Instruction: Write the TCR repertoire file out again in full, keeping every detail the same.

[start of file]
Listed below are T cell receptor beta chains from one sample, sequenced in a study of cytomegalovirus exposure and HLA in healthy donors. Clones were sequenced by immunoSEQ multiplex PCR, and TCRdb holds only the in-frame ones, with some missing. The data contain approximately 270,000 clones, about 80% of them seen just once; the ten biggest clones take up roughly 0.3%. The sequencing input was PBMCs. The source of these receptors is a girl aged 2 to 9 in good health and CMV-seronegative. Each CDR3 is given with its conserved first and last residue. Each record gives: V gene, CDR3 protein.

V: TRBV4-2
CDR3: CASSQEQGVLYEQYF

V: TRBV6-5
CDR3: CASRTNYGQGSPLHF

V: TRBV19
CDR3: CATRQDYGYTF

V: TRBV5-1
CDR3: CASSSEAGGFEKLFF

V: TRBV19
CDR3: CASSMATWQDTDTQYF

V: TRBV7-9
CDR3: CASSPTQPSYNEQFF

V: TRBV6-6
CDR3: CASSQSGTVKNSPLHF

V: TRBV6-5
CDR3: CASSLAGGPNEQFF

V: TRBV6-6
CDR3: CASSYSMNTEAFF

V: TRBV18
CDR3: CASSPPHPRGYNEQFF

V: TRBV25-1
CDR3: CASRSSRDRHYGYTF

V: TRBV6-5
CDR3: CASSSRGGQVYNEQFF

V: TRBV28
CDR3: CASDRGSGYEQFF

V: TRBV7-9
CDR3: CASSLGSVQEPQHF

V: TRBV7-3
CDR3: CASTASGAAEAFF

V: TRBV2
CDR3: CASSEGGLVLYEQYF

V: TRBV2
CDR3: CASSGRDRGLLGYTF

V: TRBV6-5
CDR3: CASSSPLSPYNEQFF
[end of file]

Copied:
Listed below are T cell receptor beta chains from one sample, sequenced in a study of cytomegalovirus exposure and HLA in healthy donors. Clones were sequenced by immunoSEQ multiplex PCR, and TCRdb holds only the in-frame ones, with some missing. The data contain approximately 270,000 clones, about 80% of them seen just once; the ten biggest clones take up roughly 0.3%. The sequencing input was PBMCs. The source of these receptors is a girl aged 2 to 9 in good health and CMV-seronegative. Each CDR3 is given with its conserved first and last residue. Each record gives: V gene, CDR3 protein.

V: TRBV4-2
CDR3: CASSQEQGVLYEQYF

V: TRBV6-5
CDR3: CASRTNYGQGSPLHF

V: TRBV19
CDR3: CATRQDYGYTF

V: TRBV5-1
CDR3: CASSSEAGGFEKLFF

V: TRBV19
CDR3: CASSMATWQDTDTQYF

V: TRBV7-9
CDR3: CASSPTQPSYNEQFF

V: TRBV6-6
CDR3: CASSQSGTVKNSPLHF

V: TRBV6-5
CDR3: CASSLAGGPNEQFF

V: TRBV6-6
CDR3: CASSYSMNTEAFF

V: TRBV18
CDR3: CASSPPHPRGYNEQFF

V: TRBV25-1
CDR3: CASRSSRDRHYGYTF

V: TRBV6-5
CDR3: CASSSRGGQVYNEQFF

V: TRBV28
CDR3: CASDRGSGYEQFF

V: TRBV7-9
CDR3: CASSLGSVQEPQHF

V: TRBV7-3
CDR3: CASTASGAAEAFF

V: TRBV2
CDR3: CASSEGGLVLYEQYF

V: TRBV2
CDR3: CASSGRDRGLLGYTF

V: TRBV6-5
CDR3: CASSSPLSPYNEQFF